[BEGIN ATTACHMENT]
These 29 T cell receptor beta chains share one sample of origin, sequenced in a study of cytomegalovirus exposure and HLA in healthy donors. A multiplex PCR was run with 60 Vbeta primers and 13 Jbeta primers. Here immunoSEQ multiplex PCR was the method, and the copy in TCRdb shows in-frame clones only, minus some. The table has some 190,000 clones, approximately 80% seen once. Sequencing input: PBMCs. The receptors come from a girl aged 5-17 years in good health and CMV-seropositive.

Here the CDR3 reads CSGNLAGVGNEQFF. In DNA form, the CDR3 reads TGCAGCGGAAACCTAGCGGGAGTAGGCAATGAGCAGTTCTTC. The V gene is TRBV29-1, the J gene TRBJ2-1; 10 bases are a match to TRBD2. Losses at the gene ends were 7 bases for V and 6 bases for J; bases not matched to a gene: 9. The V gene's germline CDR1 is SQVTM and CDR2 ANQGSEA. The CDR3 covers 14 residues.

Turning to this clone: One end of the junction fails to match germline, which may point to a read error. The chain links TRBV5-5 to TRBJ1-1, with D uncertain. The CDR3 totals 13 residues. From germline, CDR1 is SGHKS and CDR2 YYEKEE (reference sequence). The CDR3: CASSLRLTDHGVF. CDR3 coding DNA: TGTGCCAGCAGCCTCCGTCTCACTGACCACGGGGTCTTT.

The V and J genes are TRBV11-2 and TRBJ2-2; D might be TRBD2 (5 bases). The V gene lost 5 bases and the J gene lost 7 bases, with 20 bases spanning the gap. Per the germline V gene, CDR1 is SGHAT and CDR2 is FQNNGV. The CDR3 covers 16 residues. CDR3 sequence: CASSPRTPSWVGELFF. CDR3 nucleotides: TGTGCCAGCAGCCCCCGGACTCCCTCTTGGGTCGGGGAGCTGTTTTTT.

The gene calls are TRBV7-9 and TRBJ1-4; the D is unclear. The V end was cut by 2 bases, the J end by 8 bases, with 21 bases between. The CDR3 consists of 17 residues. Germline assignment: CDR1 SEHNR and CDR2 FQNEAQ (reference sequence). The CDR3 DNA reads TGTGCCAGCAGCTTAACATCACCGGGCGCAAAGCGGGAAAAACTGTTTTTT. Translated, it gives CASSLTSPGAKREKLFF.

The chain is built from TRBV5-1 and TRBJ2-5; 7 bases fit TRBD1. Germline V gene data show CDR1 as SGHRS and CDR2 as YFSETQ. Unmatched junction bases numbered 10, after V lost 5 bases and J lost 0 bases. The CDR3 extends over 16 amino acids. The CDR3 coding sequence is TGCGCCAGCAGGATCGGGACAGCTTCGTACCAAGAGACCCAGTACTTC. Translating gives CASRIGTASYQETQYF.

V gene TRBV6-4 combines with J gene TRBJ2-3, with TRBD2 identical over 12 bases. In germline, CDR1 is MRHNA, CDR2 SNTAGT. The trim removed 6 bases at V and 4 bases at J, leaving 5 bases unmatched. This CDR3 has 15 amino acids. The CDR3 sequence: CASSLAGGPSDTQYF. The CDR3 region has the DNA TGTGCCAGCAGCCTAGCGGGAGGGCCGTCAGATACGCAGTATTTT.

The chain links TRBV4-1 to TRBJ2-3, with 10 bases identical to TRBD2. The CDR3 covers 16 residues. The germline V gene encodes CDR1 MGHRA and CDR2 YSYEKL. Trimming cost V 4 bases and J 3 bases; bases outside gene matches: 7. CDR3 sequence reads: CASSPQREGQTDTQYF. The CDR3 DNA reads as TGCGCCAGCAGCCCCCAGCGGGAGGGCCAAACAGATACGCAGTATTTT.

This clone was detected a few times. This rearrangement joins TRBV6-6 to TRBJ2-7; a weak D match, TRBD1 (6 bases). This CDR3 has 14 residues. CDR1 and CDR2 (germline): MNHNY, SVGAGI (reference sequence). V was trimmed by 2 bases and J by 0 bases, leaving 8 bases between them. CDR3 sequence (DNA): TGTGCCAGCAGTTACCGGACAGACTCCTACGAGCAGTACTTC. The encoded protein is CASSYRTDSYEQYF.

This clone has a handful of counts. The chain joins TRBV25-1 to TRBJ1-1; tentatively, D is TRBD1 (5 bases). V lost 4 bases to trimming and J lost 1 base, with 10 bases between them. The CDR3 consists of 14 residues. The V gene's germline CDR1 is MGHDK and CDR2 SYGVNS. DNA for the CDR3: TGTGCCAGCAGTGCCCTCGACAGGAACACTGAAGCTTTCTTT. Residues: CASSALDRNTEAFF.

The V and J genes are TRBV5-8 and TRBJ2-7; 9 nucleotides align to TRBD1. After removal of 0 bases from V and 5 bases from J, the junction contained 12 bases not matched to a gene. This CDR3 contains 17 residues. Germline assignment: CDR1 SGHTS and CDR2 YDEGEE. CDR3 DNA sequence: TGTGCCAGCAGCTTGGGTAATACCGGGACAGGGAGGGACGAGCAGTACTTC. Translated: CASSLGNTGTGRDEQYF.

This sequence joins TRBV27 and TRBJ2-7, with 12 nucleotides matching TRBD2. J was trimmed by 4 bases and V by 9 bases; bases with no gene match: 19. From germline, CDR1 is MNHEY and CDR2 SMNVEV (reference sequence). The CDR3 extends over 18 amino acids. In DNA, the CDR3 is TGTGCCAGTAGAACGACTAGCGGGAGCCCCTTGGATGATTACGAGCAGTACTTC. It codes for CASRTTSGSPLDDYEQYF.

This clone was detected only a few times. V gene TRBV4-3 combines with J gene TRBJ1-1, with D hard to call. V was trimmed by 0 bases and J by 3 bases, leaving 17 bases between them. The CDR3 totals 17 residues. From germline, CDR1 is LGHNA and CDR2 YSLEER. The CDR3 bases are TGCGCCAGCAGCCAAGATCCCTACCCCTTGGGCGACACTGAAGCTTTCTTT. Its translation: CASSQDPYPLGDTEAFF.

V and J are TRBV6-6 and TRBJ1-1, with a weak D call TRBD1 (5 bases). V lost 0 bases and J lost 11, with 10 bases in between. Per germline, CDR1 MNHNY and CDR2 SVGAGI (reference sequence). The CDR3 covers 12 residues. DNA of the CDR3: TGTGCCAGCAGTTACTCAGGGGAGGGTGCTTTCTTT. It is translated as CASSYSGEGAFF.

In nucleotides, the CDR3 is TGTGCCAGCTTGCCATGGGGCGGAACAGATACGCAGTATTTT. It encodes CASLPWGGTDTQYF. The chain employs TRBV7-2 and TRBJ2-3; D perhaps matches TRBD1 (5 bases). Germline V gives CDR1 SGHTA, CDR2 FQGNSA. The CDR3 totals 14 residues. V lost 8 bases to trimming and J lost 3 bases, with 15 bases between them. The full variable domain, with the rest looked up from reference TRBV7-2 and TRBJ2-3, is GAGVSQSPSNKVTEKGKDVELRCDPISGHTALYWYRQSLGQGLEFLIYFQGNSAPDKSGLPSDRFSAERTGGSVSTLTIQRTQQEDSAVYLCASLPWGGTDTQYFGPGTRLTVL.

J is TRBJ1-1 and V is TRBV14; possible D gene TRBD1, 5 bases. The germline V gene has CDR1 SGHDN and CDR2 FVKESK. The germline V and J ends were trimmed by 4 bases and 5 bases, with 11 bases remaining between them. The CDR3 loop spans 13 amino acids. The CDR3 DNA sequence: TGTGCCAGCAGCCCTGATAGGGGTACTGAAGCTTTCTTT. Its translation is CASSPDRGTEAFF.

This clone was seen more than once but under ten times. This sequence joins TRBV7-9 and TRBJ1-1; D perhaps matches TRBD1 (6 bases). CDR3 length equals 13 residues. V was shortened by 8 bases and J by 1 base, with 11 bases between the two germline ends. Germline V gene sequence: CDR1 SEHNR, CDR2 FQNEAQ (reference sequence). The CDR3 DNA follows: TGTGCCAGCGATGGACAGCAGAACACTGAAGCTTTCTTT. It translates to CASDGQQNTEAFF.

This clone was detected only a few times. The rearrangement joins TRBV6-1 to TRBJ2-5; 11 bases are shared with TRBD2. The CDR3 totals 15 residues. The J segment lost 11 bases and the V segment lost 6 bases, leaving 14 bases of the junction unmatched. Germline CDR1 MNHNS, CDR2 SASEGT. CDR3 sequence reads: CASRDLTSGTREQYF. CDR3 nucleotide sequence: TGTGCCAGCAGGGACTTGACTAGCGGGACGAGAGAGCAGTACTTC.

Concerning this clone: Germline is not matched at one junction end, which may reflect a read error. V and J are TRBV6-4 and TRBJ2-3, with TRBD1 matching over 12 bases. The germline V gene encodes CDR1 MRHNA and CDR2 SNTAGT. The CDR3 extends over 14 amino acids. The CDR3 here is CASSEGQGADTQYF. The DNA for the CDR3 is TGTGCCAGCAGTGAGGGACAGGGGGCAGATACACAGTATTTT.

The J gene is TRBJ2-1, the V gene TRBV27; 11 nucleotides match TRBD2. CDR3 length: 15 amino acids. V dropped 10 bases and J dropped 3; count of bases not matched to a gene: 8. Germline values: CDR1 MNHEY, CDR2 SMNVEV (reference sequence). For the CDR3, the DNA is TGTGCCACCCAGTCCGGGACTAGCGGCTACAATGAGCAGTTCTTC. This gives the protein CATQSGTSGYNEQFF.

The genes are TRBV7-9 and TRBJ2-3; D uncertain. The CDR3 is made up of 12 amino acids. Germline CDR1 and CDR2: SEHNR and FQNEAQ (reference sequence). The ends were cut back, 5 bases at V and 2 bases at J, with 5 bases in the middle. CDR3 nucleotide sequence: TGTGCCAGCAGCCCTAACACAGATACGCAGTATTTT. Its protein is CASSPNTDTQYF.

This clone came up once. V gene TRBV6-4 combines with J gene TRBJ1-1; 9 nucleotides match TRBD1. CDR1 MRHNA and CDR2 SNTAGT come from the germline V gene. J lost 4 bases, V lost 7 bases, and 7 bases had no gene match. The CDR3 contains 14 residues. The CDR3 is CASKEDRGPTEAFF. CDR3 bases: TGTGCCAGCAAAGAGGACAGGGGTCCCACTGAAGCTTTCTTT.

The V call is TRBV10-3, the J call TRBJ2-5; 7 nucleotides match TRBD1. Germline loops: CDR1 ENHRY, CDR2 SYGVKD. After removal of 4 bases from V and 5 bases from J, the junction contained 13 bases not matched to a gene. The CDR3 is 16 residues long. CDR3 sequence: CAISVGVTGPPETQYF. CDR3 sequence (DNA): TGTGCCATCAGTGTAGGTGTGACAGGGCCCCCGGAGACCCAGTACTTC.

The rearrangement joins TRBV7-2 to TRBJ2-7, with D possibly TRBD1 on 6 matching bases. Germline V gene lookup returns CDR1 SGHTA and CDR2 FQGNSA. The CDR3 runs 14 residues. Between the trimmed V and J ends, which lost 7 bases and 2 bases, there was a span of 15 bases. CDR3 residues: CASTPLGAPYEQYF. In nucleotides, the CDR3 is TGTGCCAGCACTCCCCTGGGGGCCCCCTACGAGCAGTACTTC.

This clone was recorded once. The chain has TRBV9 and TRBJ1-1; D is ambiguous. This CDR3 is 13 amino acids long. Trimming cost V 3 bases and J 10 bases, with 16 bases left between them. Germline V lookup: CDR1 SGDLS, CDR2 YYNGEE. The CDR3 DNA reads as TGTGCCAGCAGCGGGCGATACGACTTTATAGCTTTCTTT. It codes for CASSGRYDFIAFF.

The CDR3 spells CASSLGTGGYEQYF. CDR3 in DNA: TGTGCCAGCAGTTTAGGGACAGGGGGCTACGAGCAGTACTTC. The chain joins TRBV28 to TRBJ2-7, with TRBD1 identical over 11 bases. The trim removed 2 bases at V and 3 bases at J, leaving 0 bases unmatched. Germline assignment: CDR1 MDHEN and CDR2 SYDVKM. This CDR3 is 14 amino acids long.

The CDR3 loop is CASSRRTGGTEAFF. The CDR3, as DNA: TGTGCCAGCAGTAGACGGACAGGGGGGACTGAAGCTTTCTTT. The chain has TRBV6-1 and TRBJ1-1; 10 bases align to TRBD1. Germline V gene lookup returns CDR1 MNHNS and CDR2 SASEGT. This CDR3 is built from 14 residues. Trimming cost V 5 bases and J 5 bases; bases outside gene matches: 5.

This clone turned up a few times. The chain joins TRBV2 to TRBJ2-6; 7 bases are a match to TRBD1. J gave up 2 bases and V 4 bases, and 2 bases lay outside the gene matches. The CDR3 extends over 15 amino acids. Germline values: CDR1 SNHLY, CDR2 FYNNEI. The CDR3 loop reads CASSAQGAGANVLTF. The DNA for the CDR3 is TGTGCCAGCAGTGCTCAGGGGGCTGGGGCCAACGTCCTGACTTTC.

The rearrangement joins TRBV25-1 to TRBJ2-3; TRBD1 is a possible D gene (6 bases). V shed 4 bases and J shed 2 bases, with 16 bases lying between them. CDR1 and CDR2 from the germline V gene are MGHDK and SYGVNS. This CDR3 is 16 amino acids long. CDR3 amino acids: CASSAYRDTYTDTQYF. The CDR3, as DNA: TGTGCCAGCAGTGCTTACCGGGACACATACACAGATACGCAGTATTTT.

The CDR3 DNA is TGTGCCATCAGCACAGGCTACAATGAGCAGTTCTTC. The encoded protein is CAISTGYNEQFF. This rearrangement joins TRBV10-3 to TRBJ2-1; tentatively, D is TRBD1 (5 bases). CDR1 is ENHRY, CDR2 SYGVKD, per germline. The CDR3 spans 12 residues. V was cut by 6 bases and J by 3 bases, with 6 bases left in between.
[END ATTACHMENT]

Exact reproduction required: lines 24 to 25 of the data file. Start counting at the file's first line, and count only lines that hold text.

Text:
The rearrangement joins TRBV7-2 to TRBJ2-7, with D possibly TRBD1 on 6 matching bases. Germline V gene lookup returns CDR1 SGHTA and CDR2 FQGNSA. The CDR3 runs 14 residues. Between the trimmed V and J ends, which lost 7 bases and 2 bases, there was a span of 15 bases. CDR3 residues: CASTPLGAPYEQYF. In nucleotides, the CDR3 is TGTGCCAGCACTCCCCTGGGGGCCCCCTACGAGCAGTACTTC.

This clone was recorded once. The chain has TRBV9 and TRBJ1-1; D is ambiguous. This CDR3 is 13 amino acids long. Trimming cost V 3 bases and J 10 bases, with 16 bases left between them. Germline V lookup: CDR1 SGDLS, CDR2 YYNGEE. The CDR3 DNA reads as TGTGCCAGCAGCGGGCGATACGACTTTATAGCTTTCTTT. It codes for CASSGRYDFIAFF.